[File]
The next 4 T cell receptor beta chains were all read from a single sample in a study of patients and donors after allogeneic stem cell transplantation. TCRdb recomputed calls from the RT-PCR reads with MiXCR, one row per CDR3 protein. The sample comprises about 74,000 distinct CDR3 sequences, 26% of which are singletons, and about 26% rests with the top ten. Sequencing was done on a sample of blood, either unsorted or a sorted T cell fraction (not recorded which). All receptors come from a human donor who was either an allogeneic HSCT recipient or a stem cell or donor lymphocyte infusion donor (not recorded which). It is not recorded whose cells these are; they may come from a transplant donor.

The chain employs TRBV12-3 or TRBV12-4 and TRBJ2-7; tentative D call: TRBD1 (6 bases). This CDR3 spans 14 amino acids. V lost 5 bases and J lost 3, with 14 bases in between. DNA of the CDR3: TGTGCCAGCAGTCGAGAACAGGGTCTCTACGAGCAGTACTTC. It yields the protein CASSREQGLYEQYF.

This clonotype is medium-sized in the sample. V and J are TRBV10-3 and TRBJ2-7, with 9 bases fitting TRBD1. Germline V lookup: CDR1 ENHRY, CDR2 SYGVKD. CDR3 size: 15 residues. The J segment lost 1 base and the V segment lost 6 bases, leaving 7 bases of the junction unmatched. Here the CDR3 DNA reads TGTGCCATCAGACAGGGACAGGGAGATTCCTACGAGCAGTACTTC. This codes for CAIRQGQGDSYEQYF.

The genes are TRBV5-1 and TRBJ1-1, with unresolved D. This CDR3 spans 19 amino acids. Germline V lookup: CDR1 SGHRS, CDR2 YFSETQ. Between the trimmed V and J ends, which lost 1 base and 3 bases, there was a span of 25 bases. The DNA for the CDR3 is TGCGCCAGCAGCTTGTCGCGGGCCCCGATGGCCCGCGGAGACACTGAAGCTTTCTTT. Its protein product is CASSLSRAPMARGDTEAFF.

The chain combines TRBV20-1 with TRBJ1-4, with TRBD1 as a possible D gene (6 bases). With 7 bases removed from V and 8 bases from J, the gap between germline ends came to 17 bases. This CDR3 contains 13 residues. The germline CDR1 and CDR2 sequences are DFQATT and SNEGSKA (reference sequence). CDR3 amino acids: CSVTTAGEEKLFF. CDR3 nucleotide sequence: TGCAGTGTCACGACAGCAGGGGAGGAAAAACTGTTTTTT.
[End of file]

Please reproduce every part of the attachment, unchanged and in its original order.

The next 4 T cell receptor beta chains were all read from a single sample in a study of patients and donors after allogeneic stem cell transplantation. TCRdb recomputed calls from the RT-PCR reads with MiXCR, one row per CDR3 protein. The sample comprises about 74,000 distinct CDR3 sequences, 26% of which are singletons, and about 26% rests with the top ten. Sequencing was done on a sample of blood, either unsorted or a sorted T cell fraction (not recorded which). All receptors come from a human donor who was either an allogeneic HSCT recipient or a stem cell or donor lymphocyte infusion donor (not recorded which). It is not recorded whose cells these are; they may come from a transplant donor.

The chain employs TRBV12-3 or TRBV12-4 and TRBJ2-7; tentative D call: TRBD1 (6 bases). This CDR3 spans 14 amino acids. V lost 5 bases and J lost 3, with 14 bases in between. DNA of the CDR3: TGTGCCAGCAGTCGAGAACAGGGTCTCTACGAGCAGTACTTC. It yields the protein CASSREQGLYEQYF.

This clonotype is medium-sized in the sample. V and J are TRBV10-3 and TRBJ2-7, with 9 bases fitting TRBD1. Germline V lookup: CDR1 ENHRY, CDR2 SYGVKD. CDR3 size: 15 residues. The J segment lost 1 base and the V segment lost 6 bases, leaving 7 bases of the junction unmatched. Here the CDR3 DNA reads TGTGCCATCAGACAGGGACAGGGAGATTCCTACGAGCAGTACTTC. This codes for CAIRQGQGDSYEQYF.

The genes are TRBV5-1 and TRBJ1-1, with unresolved D. This CDR3 spans 19 amino acids. Germline V lookup: CDR1 SGHRS, CDR2 YFSETQ. Between the trimmed V and J ends, which lost 1 base and 3 bases, there was a span of 25 bases. The DNA for the CDR3 is TGCGCCAGCAGCTTGTCGCGGGCCCCGATGGCCCGCGGAGACACTGAAGCTTTCTTT. Its protein product is CASSLSRAPMARGDTEAFF.

The chain combines TRBV20-1 with TRBJ1-4, with TRBD1 as a possible D gene (6 bases). With 7 bases removed from V and 8 bases from J, the gap between germline ends came to 17 bases. This CDR3 contains 13 residues. The germline CDR1 and CDR2 sequences are DFQATT and SNEGSKA (reference sequence). CDR3 amino acids: CSVTTAGEEKLFF. CDR3 nucleotide sequence: TGCAGTGTCACGACAGCAGGGGAGGAAAAACTGTTTTTT.